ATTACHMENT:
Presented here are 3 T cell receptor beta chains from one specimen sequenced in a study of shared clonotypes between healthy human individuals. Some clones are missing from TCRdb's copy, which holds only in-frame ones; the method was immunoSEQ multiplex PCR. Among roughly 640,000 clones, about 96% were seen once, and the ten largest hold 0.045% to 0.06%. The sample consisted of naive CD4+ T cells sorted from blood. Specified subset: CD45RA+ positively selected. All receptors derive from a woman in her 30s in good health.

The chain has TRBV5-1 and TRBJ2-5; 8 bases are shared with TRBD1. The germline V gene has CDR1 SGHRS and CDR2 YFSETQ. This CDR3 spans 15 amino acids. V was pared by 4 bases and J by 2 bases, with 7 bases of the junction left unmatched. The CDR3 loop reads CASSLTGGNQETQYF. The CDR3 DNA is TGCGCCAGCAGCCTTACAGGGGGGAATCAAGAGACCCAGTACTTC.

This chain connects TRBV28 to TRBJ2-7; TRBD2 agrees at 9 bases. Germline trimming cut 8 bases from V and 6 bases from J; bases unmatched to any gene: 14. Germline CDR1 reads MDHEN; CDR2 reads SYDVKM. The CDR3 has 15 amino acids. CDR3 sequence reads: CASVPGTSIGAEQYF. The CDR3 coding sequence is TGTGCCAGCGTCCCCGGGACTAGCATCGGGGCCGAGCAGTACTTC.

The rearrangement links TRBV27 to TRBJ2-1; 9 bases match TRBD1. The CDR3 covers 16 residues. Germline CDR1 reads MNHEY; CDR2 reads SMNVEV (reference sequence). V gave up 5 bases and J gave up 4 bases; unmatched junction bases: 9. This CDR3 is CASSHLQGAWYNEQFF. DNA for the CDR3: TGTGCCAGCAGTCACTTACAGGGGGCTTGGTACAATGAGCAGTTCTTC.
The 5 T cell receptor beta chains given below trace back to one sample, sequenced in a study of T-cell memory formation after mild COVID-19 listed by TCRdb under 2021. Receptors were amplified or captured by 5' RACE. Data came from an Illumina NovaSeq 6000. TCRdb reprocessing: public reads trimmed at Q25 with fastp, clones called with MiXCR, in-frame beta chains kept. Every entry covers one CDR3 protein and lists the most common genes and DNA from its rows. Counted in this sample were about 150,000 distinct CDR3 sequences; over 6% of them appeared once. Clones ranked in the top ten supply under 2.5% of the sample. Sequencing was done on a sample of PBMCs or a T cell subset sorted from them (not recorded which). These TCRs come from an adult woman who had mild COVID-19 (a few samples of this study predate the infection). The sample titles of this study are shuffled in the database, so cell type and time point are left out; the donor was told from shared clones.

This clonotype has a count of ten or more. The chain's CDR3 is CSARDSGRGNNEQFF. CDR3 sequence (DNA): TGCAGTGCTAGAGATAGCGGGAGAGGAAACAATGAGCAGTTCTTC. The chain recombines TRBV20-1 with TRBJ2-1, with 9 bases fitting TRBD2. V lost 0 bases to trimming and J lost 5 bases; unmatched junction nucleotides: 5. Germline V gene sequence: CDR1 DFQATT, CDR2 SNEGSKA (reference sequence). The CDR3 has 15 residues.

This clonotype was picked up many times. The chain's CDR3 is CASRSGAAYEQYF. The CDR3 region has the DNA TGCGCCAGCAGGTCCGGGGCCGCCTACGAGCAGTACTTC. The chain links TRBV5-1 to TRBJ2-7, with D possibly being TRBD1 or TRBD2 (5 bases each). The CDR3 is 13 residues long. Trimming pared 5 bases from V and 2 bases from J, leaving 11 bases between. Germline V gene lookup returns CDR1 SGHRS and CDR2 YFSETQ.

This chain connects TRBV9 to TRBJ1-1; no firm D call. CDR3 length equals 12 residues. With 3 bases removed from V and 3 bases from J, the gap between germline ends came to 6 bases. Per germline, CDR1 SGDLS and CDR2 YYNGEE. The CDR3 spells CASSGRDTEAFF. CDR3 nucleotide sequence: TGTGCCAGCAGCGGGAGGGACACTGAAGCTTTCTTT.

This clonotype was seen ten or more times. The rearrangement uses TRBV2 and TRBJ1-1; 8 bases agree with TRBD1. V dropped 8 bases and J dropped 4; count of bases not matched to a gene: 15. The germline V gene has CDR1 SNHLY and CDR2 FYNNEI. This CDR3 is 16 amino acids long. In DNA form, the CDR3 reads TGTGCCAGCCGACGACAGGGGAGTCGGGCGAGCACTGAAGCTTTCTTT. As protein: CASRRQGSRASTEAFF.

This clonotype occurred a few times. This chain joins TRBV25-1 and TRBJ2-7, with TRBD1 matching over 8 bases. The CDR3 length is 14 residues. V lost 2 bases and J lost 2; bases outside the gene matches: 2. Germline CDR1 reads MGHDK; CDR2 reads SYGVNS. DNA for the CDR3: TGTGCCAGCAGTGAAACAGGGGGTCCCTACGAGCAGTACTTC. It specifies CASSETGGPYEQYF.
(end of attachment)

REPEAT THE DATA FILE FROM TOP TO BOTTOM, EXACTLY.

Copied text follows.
Presented here are 3 T cell receptor beta chains from one specimen sequenced in a study of shared clonotypes between healthy human individuals. Some clones are missing from TCRdb's copy, which holds only in-frame ones; the method was immunoSEQ multiplex PCR. Among roughly 640,000 clones, about 96% were seen once, and the ten largest hold 0.045% to 0.06%. The sample consisted of naive CD4+ T cells sorted from blood. Specified subset: CD45RA+ positively selected. All receptors derive from a woman in her 30s in good health.

The chain has TRBV5-1 and TRBJ2-5; 8 bases are shared with TRBD1. The germline V gene has CDR1 SGHRS and CDR2 YFSETQ. This CDR3 spans 15 amino acids. V was pared by 4 bases and J by 2 bases, with 7 bases of the junction left unmatched. The CDR3 loop reads CASSLTGGNQETQYF. The CDR3 DNA is TGCGCCAGCAGCCTTACAGGGGGGAATCAAGAGACCCAGTACTTC.

This chain connects TRBV28 to TRBJ2-7; TRBD2 agrees at 9 bases. Germline trimming cut 8 bases from V and 6 bases from J; bases unmatched to any gene: 14. Germline CDR1 reads MDHEN; CDR2 reads SYDVKM. The CDR3 has 15 amino acids. CDR3 sequence reads: CASVPGTSIGAEQYF. The CDR3 coding sequence is TGTGCCAGCGTCCCCGGGACTAGCATCGGGGCCGAGCAGTACTTC.

The rearrangement links TRBV27 to TRBJ2-1; 9 bases match TRBD1. The CDR3 covers 16 residues. Germline CDR1 reads MNHEY; CDR2 reads SMNVEV (reference sequence). V gave up 5 bases and J gave up 4 bases; unmatched junction bases: 9. This CDR3 is CASSHLQGAWYNEQFF. DNA for the CDR3: TGTGCCAGCAGTCACTTACAGGGGGCTTGGTACAATGAGCAGTTCTTC.
The 5 T cell receptor beta chains given below trace back to one sample, sequenced in a study of T-cell memory formation after mild COVID-19 listed by TCRdb under 2021. Receptors were amplified or captured by 5' RACE. Data came from an Illumina NovaSeq 6000. TCRdb reprocessing: public reads trimmed at Q25 with fastp, clones called with MiXCR, in-frame beta chains kept. Every entry covers one CDR3 protein and lists the most common genes and DNA from its rows. Counted in this sample were about 150,000 distinct CDR3 sequences; over 6% of them appeared once. Clones ranked in the top ten supply under 2.5% of the sample. Sequencing was done on a sample of PBMCs or a T cell subset sorted from them (not recorded which). These TCRs come from an adult woman who had mild COVID-19 (a few samples of this study predate the infection). The sample titles of this study are shuffled in the database, so cell type and time point are left out; the donor was told from shared clones.

This clonotype has a count of ten or more. The chain's CDR3 is CSARDSGRGNNEQFF. CDR3 sequence (DNA): TGCAGTGCTAGAGATAGCGGGAGAGGAAACAATGAGCAGTTCTTC. The chain recombines TRBV20-1 with TRBJ2-1, with 9 bases fitting TRBD2. V lost 0 bases to trimming and J lost 5 bases; unmatched junction nucleotides: 5. Germline V gene sequence: CDR1 DFQATT, CDR2 SNEGSKA (reference sequence). The CDR3 has 15 residues.

This clonotype was picked up many times. The chain's CDR3 is CASRSGAAYEQYF. The CDR3 region has the DNA TGCGCCAGCAGGTCCGGGGCCGCCTACGAGCAGTACTTC. The chain links TRBV5-1 to TRBJ2-7, with D possibly being TRBD1 or TRBD2 (5 bases each). The CDR3 is 13 residues long. Trimming pared 5 bases from V and 2 bases from J, leaving 11 bases between. Germline V gene lookup returns CDR1 SGHRS and CDR2 YFSETQ.

This chain connects TRBV9 to TRBJ1-1; no firm D call. CDR3 length equals 12 residues. With 3 bases removed from V and 3 bases from J, the gap between germline ends came to 6 bases. Per germline, CDR1 SGDLS and CDR2 YYNGEE. The CDR3 spells CASSGRDTEAFF. CDR3 nucleotide sequence: TGTGCCAGCAGCGGGAGGGACACTGAAGCTTTCTTT.

This clonotype was seen ten or more times. The rearrangement uses TRBV2 and TRBJ1-1; 8 bases agree with TRBD1. V dropped 8 bases and J dropped 4; count of bases not matched to a gene: 15. The germline V gene has CDR1 SNHLY and CDR2 FYNNEI. This CDR3 is 16 amino acids long. In DNA form, the CDR3 reads TGTGCCAGCCGACGACAGGGGAGTCGGGCGAGCACTGAAGCTTTCTTT. As protein: CASRRQGSRASTEAFF.

This clonotype occurred a few times. This chain joins TRBV25-1 and TRBJ2-7, with TRBD1 matching over 8 bases. The CDR3 length is 14 residues. V lost 2 bases and J lost 2; bases outside the gene matches: 2. Germline CDR1 reads MGHDK; CDR2 reads SYGVNS. DNA for the CDR3: TGTGCCAGCAGTGAAACAGGGGGTCCCTACGAGCAGTACTTC. It specifies CASSETGGPYEQYF.